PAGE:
Urethanes Technology International reports that it may be possible to use reactive flame retardants in furniture sold in California and not declare them on furniture labelling if they are present at below 1,000 parts per million (ppm) in the finished product.
The report published in March refers to technical guidelines issued (PDF) by the California Bureau of Electronic and Appliance Repair, Home Furnishing and Thermal Insulation (BEARHFTI) stating that the presence or absence of flame retardant in flexible foam and other furniture components must be labelled under the state’s new labelling law SB1019. Under the law, added flame retardant chemicals are defined as “flame retardant chemicals that are present in any covered product or component thereof at levels above 1,000 ppm.”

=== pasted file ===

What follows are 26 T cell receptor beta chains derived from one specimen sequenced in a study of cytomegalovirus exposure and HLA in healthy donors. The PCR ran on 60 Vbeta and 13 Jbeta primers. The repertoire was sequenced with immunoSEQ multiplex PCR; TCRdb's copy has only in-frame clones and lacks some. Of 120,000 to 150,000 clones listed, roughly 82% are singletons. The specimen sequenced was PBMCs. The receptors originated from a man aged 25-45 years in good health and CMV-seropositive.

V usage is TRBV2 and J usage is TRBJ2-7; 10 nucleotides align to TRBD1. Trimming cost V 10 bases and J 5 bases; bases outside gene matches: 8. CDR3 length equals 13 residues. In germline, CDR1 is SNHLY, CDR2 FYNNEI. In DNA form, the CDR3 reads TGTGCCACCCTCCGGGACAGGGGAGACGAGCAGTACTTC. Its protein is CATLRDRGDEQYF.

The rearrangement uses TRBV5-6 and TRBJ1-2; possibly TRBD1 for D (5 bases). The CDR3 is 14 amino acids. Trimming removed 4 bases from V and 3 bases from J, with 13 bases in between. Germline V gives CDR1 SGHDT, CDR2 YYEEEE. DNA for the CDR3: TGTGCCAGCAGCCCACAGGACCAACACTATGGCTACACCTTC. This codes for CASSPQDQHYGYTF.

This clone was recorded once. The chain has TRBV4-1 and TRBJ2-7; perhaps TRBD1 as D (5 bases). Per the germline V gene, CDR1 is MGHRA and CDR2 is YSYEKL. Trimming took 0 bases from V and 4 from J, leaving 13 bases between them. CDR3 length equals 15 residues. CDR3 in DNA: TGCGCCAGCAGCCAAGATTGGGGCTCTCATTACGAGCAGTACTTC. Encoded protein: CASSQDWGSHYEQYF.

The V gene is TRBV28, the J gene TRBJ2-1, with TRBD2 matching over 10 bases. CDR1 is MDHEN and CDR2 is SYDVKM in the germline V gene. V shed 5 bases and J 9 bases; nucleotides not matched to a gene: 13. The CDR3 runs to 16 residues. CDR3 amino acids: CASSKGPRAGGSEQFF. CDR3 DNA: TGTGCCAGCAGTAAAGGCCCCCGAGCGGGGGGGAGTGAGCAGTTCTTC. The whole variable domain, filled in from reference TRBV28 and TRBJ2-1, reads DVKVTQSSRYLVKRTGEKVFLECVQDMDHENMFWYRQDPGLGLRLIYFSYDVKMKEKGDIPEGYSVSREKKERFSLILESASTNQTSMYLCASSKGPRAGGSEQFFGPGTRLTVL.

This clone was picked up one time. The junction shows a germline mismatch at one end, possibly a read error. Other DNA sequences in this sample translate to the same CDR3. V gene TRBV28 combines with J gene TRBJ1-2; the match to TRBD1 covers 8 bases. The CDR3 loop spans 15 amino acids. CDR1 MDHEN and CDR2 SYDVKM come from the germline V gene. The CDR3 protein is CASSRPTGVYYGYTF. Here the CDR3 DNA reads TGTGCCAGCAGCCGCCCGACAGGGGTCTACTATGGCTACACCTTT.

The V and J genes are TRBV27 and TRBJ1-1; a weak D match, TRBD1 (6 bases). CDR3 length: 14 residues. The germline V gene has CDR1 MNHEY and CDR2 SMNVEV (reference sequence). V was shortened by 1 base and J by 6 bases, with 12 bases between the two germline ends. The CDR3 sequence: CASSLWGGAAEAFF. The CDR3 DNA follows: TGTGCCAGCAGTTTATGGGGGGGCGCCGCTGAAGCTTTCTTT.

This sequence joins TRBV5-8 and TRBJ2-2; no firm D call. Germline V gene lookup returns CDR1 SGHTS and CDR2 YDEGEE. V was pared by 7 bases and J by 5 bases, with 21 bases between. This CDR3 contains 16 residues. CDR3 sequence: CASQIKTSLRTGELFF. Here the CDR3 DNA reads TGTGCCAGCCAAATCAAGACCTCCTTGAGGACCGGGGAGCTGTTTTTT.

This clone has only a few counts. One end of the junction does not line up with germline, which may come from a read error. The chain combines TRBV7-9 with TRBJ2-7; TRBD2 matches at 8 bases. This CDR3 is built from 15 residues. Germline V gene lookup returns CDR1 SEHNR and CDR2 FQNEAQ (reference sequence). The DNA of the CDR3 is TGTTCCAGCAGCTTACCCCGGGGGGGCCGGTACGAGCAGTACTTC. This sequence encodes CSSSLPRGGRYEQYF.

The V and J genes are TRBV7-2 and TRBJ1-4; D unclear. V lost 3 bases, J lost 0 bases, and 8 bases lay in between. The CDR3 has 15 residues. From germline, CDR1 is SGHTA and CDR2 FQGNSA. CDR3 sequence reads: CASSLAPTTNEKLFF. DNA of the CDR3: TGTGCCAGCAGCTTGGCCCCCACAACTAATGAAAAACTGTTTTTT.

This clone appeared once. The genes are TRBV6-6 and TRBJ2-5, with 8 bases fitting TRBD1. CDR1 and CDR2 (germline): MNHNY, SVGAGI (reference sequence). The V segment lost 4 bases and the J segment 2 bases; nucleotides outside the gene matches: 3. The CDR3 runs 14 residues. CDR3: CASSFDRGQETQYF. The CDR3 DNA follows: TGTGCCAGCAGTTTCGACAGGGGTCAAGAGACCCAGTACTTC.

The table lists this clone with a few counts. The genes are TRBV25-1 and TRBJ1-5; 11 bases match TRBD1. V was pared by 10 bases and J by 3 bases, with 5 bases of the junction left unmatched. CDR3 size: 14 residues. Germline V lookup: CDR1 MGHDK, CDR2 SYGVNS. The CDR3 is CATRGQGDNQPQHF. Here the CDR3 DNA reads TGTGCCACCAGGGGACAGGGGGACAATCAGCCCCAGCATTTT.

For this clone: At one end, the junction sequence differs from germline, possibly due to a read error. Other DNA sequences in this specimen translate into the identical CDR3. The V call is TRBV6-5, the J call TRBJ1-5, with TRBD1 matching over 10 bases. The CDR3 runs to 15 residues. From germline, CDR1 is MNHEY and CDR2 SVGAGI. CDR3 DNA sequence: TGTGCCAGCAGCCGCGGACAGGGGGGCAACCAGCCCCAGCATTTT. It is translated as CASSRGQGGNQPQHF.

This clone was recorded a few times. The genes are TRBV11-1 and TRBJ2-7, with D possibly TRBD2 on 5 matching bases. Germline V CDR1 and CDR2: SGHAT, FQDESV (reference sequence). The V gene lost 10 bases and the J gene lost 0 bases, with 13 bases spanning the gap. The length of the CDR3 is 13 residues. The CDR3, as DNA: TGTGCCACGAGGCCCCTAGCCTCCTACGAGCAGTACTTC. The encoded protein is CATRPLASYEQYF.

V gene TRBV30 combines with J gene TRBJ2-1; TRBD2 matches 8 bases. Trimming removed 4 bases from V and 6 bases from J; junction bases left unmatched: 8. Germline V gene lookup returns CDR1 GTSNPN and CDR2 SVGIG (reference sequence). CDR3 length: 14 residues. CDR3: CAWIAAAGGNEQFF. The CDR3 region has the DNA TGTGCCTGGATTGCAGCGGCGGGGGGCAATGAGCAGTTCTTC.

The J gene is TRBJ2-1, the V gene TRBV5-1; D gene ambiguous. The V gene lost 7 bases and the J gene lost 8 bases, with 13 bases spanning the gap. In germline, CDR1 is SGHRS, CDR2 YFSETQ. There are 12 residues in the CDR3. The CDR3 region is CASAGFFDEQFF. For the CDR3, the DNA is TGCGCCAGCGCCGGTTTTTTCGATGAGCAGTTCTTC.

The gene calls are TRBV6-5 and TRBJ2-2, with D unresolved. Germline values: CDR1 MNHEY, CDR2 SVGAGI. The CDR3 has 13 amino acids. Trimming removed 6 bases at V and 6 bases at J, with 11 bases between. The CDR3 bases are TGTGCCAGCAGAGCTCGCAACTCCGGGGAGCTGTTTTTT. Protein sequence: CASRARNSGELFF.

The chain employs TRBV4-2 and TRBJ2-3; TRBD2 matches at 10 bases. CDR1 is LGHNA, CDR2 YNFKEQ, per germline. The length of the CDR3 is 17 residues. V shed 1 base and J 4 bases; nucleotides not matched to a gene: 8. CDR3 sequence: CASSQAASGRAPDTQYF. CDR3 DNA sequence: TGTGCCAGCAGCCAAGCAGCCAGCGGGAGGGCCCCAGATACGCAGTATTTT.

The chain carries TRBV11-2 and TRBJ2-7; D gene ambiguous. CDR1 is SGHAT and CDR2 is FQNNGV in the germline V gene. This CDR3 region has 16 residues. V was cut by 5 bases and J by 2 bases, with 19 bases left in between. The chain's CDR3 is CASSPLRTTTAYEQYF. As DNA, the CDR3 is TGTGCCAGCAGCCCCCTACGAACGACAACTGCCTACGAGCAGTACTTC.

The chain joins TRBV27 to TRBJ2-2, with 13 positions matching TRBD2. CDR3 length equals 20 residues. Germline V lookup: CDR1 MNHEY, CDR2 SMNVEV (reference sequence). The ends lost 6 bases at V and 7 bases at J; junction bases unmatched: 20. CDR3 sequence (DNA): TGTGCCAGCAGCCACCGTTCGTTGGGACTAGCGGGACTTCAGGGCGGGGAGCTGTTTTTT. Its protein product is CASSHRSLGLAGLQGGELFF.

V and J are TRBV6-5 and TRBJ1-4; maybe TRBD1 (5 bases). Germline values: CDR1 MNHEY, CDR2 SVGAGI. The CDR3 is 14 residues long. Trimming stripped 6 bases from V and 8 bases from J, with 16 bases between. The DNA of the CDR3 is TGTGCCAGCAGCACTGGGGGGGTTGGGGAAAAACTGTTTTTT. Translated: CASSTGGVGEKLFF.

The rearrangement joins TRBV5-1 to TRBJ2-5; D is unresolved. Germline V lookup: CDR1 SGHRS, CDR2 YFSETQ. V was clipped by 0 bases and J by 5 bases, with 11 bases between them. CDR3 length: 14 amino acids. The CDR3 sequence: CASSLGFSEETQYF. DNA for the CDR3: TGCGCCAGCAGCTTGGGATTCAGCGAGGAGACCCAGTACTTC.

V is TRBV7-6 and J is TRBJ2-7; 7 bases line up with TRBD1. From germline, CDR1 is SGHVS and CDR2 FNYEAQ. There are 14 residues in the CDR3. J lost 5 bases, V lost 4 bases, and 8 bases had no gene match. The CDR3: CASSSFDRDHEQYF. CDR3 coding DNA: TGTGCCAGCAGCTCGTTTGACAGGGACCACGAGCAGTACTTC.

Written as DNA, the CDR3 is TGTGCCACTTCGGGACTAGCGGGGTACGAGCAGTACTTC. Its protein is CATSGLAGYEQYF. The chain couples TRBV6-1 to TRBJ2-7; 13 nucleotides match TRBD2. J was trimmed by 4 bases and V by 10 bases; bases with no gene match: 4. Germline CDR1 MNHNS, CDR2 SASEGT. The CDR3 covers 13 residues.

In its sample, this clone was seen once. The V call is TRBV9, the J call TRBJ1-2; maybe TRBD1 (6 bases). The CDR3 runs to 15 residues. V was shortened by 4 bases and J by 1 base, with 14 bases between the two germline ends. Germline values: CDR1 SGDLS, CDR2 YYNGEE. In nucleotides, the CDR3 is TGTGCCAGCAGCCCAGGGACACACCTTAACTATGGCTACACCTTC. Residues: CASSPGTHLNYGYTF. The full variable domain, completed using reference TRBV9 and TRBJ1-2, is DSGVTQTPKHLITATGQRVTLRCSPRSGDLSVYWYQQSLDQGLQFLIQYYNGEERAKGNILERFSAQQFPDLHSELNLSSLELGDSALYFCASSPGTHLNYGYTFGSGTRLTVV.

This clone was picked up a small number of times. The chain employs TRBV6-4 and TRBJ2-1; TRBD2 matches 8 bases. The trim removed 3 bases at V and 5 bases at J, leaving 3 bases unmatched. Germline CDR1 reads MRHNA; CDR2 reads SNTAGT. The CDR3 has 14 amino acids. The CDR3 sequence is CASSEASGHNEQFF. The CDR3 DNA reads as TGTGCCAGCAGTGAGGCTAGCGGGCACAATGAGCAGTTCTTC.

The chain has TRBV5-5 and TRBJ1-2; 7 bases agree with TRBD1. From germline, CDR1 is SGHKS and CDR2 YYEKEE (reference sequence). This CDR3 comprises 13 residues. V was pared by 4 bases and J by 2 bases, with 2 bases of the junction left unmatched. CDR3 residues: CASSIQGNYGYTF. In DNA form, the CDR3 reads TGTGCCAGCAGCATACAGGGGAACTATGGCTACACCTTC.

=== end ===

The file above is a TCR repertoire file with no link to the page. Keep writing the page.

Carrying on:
The measure means California has effectively introduced an emissions test on furniture sold in the state to help legislate against the use of emissive flame retardants and give consumers more environmental information at the point of sale. SB1019 came in to force in January this year.
UTECH International’s editor Simon Robinson spoke with Polyurethane Foam Association Executive Director Bob Ludeka about the new labelling law and what it means for the industry. The report also mentions Natural Foams’ success producing ultra-low emissions foams using reacted flame retardants that can pass the 1,000 ppm emissions test.
You can read the full report “California FR regulation outflanked by reactive flame retardant technology” and related stories at UTECH-polyurethane.com.